denial

He did not pick what he wanted at that moment.   He picked what was best.  This is what I kept thinking when I was out to eat with someone the other day.  It was something so subtle, yet so powerful.  As the waiter asked for our order, one of the guys I was with ordered a turkey burger.  The waiter said, “do you want cheese on that?”  The guy said, “Cheese, I want a real burger with cheese and bacon. But no thanks on the cheese.  I will pass.”  Then the rest of us ordered.  He wanted something else and he wanted right then, but he chose the best option.  The one that yielded the best long term fruit and growth.  The one that was not the most pleasurable, but the most beneficial.  And how did he do this – two words – self-denial…or maybe two other words – delayed gratification.  What if more of us took this approach to our diets?  To exercise?  To our marriage?  To our parenting?  To our pursuit of God?  What if we worked at denial of self and a denial of the immediate to better ourselves in the long run? And how would this help us even be more effective at bettering others?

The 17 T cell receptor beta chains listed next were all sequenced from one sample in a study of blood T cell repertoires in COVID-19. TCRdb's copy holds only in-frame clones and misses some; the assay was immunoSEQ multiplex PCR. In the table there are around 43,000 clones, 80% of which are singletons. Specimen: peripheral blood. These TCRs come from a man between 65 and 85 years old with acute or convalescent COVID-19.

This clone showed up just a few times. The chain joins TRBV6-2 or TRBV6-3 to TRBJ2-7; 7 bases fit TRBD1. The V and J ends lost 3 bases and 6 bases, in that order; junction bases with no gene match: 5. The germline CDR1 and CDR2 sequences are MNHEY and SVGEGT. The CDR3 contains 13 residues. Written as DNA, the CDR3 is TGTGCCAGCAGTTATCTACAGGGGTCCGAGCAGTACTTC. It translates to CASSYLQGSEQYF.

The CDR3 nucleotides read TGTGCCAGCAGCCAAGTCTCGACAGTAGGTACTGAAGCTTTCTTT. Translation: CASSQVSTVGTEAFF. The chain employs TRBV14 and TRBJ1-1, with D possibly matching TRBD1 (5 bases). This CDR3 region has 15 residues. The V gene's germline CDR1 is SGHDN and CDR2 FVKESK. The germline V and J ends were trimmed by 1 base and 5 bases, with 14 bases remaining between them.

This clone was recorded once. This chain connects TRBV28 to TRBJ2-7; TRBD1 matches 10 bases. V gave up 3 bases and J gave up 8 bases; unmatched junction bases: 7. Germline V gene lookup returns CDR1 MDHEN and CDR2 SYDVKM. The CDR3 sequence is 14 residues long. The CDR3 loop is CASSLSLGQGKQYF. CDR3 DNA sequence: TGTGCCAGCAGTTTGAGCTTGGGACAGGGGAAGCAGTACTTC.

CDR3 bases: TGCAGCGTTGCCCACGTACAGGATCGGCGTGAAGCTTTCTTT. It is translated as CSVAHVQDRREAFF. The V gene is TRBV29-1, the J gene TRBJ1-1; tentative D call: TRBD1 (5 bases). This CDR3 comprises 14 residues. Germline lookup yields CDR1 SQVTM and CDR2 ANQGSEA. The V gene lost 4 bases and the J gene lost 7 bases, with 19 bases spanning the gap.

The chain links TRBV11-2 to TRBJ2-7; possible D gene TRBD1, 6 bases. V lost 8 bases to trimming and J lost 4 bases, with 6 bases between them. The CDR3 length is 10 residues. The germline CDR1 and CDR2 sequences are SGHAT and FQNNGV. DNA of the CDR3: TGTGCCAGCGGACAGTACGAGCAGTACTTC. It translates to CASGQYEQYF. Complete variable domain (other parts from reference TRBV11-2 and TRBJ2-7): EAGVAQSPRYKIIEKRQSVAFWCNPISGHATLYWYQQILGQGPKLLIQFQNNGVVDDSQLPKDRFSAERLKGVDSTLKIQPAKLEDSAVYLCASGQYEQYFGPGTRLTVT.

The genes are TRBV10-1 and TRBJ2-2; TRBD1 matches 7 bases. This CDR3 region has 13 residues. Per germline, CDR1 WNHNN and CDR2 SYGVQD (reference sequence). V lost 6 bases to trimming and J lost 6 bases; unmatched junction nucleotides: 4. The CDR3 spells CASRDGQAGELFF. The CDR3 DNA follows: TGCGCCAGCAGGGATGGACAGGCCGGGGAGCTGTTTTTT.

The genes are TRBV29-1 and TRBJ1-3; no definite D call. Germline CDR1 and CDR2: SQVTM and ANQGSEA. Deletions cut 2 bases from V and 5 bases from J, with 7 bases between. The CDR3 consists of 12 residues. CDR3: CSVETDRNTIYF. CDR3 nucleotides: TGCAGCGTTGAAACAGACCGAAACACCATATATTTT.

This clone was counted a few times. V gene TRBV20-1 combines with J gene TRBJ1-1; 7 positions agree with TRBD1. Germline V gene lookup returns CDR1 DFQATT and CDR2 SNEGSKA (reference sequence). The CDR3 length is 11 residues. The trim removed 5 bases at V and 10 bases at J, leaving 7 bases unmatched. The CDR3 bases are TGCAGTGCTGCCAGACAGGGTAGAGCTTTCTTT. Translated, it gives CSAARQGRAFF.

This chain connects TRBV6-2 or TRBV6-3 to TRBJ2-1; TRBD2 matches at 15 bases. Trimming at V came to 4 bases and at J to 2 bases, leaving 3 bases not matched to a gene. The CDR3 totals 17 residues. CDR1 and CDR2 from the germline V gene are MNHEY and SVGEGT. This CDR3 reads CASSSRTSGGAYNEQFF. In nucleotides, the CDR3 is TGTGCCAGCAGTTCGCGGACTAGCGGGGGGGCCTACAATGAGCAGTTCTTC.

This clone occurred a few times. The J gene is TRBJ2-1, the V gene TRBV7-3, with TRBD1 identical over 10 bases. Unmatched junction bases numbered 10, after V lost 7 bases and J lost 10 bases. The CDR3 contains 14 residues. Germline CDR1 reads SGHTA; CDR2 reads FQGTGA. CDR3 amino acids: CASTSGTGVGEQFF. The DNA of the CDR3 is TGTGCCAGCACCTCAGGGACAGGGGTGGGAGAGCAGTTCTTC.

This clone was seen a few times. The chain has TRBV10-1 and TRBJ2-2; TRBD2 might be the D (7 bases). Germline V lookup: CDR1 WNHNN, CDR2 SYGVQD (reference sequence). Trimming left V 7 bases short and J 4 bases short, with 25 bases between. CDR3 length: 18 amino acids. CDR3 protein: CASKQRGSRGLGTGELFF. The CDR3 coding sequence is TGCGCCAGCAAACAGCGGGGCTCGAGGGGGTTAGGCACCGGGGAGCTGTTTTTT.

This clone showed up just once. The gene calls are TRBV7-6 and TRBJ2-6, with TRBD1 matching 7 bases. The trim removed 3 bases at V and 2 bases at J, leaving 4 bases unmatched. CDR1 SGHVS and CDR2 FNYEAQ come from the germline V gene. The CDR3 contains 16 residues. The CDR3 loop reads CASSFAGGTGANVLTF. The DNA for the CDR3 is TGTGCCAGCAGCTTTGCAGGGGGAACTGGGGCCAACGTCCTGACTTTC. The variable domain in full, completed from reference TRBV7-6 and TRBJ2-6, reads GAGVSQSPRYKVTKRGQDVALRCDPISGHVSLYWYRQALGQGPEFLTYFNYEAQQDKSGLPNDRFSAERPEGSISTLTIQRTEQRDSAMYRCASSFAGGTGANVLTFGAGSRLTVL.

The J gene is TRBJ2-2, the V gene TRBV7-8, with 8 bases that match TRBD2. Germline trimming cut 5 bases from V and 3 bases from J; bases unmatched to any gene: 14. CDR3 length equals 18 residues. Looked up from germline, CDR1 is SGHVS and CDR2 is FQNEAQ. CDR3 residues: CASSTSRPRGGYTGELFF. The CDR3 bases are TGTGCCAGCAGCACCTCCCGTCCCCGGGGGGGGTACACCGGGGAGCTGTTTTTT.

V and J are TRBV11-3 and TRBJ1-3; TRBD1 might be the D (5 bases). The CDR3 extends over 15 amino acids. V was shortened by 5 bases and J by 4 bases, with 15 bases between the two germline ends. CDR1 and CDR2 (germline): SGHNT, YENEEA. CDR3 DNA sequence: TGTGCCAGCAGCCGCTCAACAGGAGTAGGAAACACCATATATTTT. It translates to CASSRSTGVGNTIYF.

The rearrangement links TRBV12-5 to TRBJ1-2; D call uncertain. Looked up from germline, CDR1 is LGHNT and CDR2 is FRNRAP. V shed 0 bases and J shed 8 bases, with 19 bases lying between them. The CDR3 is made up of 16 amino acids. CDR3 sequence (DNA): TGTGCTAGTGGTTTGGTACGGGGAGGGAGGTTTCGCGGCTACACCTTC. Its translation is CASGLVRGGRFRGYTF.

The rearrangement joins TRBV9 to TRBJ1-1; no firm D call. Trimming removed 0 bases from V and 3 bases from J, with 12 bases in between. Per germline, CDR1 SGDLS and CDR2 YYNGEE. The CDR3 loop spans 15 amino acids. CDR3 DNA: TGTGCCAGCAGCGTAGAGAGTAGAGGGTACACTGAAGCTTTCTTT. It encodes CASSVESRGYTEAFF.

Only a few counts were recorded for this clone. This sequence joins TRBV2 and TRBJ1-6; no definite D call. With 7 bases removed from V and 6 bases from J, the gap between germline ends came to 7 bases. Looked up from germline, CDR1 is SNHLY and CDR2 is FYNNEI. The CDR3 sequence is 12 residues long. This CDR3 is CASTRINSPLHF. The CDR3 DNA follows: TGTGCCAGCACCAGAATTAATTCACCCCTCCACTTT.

3 thoughts on “denial

  1. I believe Jesus would have done the same thing – self-denial I mean (not the cheese thing). Delayed gratification is an idea that I haven’t thought of, but it makes sense when I think about it. I should never dwell on me when other people are concerned with my actions.

  2. Just choosing the right foods for health is quite a challenge. If eating right can help us so much physically….then imagine how much making the right choices for our spirit can impact our eternity!!! Staggering thought.

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